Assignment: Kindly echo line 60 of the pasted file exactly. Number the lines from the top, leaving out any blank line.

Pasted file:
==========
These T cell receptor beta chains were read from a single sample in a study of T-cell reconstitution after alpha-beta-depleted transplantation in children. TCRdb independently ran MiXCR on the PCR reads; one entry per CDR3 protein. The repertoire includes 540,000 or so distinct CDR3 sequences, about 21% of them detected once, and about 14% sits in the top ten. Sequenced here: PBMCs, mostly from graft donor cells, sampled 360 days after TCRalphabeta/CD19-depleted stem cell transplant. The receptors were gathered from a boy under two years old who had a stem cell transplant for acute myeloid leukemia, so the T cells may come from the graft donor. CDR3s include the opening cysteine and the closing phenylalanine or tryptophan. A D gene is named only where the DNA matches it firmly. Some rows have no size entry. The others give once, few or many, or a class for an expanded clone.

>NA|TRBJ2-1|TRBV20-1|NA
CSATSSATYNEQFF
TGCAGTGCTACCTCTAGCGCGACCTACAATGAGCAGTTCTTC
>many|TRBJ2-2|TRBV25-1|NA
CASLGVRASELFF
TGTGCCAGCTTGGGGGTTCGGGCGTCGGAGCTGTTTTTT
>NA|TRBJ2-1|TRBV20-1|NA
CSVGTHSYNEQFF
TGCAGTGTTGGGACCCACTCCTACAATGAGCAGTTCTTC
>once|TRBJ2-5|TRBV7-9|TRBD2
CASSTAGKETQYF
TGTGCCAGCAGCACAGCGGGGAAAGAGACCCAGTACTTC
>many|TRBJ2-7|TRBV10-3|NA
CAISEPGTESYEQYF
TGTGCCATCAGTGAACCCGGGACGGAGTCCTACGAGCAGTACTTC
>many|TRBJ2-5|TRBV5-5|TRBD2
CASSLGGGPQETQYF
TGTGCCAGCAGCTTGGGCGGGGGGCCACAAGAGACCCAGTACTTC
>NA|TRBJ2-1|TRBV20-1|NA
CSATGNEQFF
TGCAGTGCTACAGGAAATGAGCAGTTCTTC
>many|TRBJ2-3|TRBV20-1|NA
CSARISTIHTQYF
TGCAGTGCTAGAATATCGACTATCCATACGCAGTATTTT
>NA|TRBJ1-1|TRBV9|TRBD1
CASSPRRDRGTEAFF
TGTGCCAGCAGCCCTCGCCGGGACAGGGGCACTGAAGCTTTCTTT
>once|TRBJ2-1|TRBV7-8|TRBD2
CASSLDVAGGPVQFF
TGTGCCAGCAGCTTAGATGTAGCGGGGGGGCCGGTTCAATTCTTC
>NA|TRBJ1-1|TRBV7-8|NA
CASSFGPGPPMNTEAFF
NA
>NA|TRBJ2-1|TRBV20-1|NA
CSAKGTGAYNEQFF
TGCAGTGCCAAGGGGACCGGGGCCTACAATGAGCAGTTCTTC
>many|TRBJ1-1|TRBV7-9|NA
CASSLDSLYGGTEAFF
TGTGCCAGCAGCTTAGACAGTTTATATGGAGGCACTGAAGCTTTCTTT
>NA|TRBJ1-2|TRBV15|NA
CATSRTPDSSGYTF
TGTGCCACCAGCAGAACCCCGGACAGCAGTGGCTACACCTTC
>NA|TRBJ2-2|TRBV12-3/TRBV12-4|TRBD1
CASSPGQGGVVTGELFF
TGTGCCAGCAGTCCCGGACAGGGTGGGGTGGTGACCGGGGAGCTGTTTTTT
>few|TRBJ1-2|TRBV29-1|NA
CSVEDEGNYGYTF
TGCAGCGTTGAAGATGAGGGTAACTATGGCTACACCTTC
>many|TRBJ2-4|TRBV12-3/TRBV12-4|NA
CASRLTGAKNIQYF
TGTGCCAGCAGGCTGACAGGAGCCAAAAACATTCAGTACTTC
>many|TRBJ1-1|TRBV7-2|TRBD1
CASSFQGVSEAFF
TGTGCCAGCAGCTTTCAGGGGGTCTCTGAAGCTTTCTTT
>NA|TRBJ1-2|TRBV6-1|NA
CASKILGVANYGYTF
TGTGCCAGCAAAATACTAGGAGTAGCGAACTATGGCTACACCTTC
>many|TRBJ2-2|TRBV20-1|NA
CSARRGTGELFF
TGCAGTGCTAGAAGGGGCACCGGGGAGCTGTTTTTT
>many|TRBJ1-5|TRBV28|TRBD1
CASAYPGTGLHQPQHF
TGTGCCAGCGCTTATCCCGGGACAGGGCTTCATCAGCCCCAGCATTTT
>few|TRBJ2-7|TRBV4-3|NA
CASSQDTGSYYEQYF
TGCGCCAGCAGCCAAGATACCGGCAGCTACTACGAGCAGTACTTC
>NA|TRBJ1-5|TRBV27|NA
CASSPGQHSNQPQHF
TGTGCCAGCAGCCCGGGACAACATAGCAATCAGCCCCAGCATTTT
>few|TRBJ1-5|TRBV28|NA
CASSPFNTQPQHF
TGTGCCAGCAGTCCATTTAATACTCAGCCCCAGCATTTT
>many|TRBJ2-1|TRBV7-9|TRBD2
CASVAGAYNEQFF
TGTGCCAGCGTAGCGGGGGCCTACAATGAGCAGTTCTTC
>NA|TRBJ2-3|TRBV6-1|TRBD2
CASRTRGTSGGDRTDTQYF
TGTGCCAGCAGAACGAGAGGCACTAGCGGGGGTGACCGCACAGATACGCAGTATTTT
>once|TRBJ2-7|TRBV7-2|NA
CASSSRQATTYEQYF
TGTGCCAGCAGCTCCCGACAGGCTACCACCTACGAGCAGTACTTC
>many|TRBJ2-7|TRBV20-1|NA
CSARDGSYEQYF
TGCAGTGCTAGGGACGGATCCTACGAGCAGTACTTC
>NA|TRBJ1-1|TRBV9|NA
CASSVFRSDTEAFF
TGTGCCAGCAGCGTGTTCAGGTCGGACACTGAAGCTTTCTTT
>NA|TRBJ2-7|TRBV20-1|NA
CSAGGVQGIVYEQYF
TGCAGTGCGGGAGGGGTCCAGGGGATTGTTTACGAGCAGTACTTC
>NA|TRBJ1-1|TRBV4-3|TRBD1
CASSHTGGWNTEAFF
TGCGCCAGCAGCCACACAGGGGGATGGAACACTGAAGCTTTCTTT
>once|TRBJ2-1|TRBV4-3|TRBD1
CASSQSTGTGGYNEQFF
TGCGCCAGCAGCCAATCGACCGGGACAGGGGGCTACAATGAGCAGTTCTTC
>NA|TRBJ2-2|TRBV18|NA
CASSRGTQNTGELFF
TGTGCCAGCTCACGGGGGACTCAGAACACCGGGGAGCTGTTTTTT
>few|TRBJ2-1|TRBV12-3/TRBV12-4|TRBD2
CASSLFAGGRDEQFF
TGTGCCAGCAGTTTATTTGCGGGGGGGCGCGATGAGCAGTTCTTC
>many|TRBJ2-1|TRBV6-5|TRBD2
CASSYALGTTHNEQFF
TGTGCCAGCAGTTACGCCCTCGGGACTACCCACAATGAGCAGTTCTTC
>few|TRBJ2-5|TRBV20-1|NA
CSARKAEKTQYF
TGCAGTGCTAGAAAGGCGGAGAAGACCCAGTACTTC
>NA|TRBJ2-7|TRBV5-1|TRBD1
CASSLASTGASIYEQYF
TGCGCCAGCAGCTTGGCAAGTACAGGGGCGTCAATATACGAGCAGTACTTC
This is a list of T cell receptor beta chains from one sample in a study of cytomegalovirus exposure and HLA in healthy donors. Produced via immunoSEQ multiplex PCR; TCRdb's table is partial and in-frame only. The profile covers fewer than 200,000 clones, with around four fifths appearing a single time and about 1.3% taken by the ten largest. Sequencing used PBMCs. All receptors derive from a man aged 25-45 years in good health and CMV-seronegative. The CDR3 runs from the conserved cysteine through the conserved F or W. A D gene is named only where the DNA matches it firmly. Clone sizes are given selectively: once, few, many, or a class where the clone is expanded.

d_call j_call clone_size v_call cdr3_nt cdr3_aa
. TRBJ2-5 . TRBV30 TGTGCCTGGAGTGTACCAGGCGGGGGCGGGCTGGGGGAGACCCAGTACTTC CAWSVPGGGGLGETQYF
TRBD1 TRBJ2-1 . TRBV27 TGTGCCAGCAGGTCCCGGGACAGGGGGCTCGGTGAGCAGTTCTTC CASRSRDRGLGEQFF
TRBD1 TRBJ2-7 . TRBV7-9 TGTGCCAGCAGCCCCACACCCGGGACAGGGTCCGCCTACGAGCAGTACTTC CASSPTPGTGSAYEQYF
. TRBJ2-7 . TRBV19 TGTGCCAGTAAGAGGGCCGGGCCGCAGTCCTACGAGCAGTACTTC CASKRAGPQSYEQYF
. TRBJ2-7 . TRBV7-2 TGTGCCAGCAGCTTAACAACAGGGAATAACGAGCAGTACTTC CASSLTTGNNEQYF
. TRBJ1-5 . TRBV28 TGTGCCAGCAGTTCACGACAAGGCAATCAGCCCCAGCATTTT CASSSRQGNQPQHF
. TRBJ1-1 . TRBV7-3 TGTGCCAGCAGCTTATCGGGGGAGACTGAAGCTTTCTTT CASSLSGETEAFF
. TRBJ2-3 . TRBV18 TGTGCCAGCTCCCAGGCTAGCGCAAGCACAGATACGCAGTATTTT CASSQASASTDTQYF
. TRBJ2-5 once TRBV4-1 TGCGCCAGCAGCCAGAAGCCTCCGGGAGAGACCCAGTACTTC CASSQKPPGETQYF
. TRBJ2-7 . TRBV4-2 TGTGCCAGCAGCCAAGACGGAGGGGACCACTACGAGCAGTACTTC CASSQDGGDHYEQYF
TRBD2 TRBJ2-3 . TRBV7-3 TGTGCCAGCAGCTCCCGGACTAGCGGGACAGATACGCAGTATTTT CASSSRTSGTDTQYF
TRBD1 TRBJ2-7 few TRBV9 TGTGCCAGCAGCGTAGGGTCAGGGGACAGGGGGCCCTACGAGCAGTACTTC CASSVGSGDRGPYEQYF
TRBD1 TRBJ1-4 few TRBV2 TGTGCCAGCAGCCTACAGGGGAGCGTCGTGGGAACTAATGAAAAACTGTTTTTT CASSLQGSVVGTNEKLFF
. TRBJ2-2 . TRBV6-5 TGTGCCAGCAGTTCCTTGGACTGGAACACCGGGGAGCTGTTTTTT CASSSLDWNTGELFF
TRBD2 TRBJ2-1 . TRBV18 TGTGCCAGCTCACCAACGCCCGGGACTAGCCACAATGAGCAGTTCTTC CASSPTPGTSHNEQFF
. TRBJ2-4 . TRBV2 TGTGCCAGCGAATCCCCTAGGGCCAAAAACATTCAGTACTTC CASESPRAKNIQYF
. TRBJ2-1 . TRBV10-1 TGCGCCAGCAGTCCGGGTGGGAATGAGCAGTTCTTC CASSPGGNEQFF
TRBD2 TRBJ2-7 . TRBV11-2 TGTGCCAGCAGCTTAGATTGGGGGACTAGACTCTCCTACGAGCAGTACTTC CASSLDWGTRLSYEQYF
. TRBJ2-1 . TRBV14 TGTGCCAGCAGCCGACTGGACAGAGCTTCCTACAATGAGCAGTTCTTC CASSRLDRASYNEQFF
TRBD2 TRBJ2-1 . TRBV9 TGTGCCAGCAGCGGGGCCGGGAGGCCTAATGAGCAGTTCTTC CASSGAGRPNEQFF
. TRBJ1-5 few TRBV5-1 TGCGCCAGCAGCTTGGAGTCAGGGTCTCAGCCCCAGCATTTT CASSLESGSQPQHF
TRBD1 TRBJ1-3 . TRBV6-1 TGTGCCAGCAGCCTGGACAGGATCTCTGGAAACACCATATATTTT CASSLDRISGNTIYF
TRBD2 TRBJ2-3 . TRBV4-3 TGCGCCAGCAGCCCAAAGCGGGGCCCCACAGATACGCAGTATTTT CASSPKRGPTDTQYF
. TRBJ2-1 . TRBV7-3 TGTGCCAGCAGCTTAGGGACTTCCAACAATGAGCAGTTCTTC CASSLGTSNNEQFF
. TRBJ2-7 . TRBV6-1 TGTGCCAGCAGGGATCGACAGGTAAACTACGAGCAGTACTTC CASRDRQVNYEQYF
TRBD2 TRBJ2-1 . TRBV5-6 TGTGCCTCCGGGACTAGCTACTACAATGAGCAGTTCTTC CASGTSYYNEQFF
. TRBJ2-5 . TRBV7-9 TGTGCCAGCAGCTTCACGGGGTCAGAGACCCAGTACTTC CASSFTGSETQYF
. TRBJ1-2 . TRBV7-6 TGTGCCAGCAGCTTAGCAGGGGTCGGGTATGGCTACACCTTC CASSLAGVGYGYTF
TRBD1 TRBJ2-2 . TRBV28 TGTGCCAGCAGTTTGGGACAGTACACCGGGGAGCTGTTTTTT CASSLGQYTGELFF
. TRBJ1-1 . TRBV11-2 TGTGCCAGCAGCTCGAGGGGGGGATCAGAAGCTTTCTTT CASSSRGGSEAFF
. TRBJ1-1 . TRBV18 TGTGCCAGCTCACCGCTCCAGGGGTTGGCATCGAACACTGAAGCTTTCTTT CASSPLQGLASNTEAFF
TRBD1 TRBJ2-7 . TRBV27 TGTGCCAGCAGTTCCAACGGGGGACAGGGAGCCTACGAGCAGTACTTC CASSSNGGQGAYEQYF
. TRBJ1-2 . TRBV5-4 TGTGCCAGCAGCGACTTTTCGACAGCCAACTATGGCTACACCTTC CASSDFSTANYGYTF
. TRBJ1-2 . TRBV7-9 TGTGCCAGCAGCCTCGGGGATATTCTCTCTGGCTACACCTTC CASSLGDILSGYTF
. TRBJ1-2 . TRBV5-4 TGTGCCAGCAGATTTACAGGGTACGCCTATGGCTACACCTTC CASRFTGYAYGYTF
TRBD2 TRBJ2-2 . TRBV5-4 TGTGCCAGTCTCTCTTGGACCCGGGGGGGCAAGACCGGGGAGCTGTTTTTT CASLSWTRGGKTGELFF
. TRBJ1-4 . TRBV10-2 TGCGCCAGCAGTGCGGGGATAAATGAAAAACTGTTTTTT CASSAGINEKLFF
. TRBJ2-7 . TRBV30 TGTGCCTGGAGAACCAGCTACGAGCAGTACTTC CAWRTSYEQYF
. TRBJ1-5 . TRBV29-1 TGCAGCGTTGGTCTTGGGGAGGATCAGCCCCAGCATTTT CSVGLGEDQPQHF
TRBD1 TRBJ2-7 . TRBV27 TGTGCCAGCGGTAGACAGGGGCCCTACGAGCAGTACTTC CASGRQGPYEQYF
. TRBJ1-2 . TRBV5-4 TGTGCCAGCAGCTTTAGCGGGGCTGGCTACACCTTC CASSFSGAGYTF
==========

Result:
CSARRGTGELFF